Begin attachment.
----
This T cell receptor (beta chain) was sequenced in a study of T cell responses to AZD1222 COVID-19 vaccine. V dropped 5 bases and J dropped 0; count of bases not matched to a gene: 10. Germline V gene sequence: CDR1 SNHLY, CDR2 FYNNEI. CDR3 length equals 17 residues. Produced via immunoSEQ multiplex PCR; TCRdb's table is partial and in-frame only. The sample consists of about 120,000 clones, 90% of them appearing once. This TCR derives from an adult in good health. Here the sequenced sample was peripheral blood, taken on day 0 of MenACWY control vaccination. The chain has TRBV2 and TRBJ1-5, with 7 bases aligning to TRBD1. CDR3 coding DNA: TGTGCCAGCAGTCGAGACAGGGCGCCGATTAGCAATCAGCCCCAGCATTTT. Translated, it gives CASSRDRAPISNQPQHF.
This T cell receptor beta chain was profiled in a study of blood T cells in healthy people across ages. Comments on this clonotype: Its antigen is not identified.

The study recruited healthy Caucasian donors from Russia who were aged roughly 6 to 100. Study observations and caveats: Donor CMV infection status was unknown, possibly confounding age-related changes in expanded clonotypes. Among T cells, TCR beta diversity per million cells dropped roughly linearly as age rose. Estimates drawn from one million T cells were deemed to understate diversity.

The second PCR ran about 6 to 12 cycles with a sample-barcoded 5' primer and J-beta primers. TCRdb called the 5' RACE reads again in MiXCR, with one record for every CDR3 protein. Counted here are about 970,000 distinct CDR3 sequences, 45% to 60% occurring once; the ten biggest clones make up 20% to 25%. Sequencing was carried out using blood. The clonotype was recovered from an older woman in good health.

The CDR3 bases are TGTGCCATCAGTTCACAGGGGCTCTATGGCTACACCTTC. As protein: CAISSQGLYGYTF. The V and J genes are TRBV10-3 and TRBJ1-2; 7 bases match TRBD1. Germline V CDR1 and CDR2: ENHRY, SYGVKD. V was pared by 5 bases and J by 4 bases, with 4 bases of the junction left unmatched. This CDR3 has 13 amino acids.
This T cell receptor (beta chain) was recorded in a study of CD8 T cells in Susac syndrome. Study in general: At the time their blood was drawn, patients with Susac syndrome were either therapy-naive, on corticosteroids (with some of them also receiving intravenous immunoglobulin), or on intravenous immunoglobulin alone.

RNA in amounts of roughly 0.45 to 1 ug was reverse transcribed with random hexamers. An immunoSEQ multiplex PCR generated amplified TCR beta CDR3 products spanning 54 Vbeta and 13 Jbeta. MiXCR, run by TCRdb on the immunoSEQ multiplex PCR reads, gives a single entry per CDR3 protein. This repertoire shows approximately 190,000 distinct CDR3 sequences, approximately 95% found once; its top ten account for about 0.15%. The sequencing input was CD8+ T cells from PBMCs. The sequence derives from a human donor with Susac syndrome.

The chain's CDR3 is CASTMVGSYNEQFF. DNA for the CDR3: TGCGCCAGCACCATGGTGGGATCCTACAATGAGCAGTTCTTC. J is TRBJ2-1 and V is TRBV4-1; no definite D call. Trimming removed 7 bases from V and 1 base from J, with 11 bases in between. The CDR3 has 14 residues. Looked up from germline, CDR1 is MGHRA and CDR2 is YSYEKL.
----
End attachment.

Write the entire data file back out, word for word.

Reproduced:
This T cell receptor (beta chain) was sequenced in a study of T cell responses to AZD1222 COVID-19 vaccine. V dropped 5 bases and J dropped 0; count of bases not matched to a gene: 10. Germline V gene sequence: CDR1 SNHLY, CDR2 FYNNEI. CDR3 length equals 17 residues. Produced via immunoSEQ multiplex PCR; TCRdb's table is partial and in-frame only. The sample consists of about 120,000 clones, 90% of them appearing once. This TCR derives from an adult in good health. Here the sequenced sample was peripheral blood, taken on day 0 of MenACWY control vaccination. The chain has TRBV2 and TRBJ1-5, with 7 bases aligning to TRBD1. CDR3 coding DNA: TGTGCCAGCAGTCGAGACAGGGCGCCGATTAGCAATCAGCCCCAGCATTTT. Translated, it gives CASSRDRAPISNQPQHF.
This T cell receptor beta chain was profiled in a study of blood T cells in healthy people across ages. Comments on this clonotype: Its antigen is not identified.

The study recruited healthy Caucasian donors from Russia who were aged roughly 6 to 100. Study observations and caveats: Donor CMV infection status was unknown, possibly confounding age-related changes in expanded clonotypes. Among T cells, TCR beta diversity per million cells dropped roughly linearly as age rose. Estimates drawn from one million T cells were deemed to understate diversity.

The second PCR ran about 6 to 12 cycles with a sample-barcoded 5' primer and J-beta primers. TCRdb called the 5' RACE reads again in MiXCR, with one record for every CDR3 protein. Counted here are about 970,000 distinct CDR3 sequences, 45% to 60% occurring once; the ten biggest clones make up 20% to 25%. Sequencing was carried out using blood. The clonotype was recovered from an older woman in good health.

The CDR3 bases are TGTGCCATCAGTTCACAGGGGCTCTATGGCTACACCTTC. As protein: CAISSQGLYGYTF. The V and J genes are TRBV10-3 and TRBJ1-2; 7 bases match TRBD1. Germline V CDR1 and CDR2: ENHRY, SYGVKD. V was pared by 5 bases and J by 4 bases, with 4 bases of the junction left unmatched. This CDR3 has 13 amino acids.
This T cell receptor (beta chain) was recorded in a study of CD8 T cells in Susac syndrome. Study in general: At the time their blood was drawn, patients with Susac syndrome were either therapy-naive, on corticosteroids (with some of them also receiving intravenous immunoglobulin), or on intravenous immunoglobulin alone.

RNA in amounts of roughly 0.45 to 1 ug was reverse transcribed with random hexamers. An immunoSEQ multiplex PCR generated amplified TCR beta CDR3 products spanning 54 Vbeta and 13 Jbeta. MiXCR, run by TCRdb on the immunoSEQ multiplex PCR reads, gives a single entry per CDR3 protein. This repertoire shows approximately 190,000 distinct CDR3 sequences, approximately 95% found once; its top ten account for about 0.15%. The sequencing input was CD8+ T cells from PBMCs. The sequence derives from a human donor with Susac syndrome.

The chain's CDR3 is CASTMVGSYNEQFF. DNA for the CDR3: TGCGCCAGCACCATGGTGGGATCCTACAATGAGCAGTTCTTC. J is TRBJ2-1 and V is TRBV4-1; no definite D call. Trimming removed 7 bases from V and 1 base from J, with 11 bases in between. The CDR3 has 14 residues. Looked up from germline, CDR1 is MGHRA and CDR2 is YSYEKL.